Date
22 November 2017
The auxiliary police officer identified only as Joe (in dark T-shirt and wearing a police uniform) pledges his allegiance to the protest movement. Photos: Facebook, nowTV
The auxiliary police officer identified only as Joe (in dark T-shirt and wearing a police uniform) pledges his allegiance to the protest movement. Photos: Facebook, nowTV

Auxiliary police officer quits job to support Occupy campaign

He has been accused of being a government spy, an undercover police agent who wanted to sabotage the protest movement.

But for Joe Yeung (楊逸朗), a university student and member of the Auxiliary Police Force, nothing speaks better of his genuine desire to press for democracy in Hong Kong than his active involvement in the Occupy campaign since it started last week. 

Yeung, who was seen on television helping remove the barricades outside the government headquarters in Admiralty in order to provide access for civil servants who were to return to work on Monday, was accused by some netizens of being an undercover police officer within the ranks of the protesters, according to Apple Daily.

He admitted he was a member of the auxiliary police force, but he defended his “loyalty” to the campaign by saying that he has been manning the protesters’ barricades in Admiralty since the start of the civil disobedience campaign.

In fact, he said he was a victim of the pepper spray and tear gas that riot police fired at the protesters on Sept. 28.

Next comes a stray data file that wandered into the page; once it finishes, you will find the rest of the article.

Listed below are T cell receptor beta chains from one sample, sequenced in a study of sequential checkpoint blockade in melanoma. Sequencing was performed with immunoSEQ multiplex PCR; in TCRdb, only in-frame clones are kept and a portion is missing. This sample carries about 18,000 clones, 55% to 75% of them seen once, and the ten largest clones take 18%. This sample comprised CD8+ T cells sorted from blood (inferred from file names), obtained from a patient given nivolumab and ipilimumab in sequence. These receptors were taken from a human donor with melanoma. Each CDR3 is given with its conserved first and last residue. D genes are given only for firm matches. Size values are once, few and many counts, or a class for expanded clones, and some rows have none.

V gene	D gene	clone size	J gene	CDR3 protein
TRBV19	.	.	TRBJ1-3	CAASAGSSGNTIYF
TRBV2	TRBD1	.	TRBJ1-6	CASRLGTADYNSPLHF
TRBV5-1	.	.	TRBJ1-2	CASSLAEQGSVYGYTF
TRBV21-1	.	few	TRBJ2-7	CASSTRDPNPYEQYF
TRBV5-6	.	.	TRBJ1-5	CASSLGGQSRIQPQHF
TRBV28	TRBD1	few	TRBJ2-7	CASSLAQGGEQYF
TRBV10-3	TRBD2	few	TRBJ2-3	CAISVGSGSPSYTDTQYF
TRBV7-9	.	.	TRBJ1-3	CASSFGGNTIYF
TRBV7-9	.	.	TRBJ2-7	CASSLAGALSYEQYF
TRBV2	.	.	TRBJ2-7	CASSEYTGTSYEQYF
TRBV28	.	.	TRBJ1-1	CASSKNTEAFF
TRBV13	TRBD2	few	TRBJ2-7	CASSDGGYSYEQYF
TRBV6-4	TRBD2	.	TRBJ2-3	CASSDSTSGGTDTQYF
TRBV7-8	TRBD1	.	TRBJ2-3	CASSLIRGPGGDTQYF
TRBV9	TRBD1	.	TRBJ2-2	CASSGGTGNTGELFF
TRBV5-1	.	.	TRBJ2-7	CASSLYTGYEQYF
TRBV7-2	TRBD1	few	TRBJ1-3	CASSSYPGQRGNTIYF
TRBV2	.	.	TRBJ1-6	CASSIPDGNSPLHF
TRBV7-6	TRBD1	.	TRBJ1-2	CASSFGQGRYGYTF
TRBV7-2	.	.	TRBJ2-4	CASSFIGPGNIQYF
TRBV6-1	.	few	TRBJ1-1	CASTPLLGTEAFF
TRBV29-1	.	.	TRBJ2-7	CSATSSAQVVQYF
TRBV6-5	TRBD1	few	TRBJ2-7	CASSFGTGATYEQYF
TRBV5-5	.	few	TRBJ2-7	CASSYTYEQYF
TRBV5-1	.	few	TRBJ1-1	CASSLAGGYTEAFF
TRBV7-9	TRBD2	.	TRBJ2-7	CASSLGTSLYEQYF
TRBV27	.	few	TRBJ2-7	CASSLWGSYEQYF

He also said his Facebook page is filled with status updates calling for public support for the protest movement. 

“The way the police handled the crowd was entirely different from what I have learnt from the police academy,” Yeung said, adding that the protesters were unarmed.

He also slammed the police for delivering weapons and equipment into the government headquarters under the pretext of delivering food supplies.

“We have sworn to always serve with honesty and integrity, but where have all those values gone?”

Yeung, who is turning 21 in a few days, tendered his resignation from the auxiliary police force on Sunday night, as he wanted to remove lingering doubts in the minds of his fellow pro-democracy protesters.

He also pledged to continue manning the movement’s Admiralty base for as long as he could.

Meanwhile, former assistant police commissioner Tang Hau-kong said the scuffles between the pro-democracy protesters and the anti-Occupy camp in Mong Kok were not at all surprising, am730 reported.

People whose livelihood has been affected by the Occupy campaign would definitely come out and such incidents were expected in districts like Mong Kok and Causeway Bay where there are many retail shops.

Tang refused to comment on the handling of the protesting crowds by the police, but said he was disgusted by allegations suggesting that the police had teamed up with triad members.

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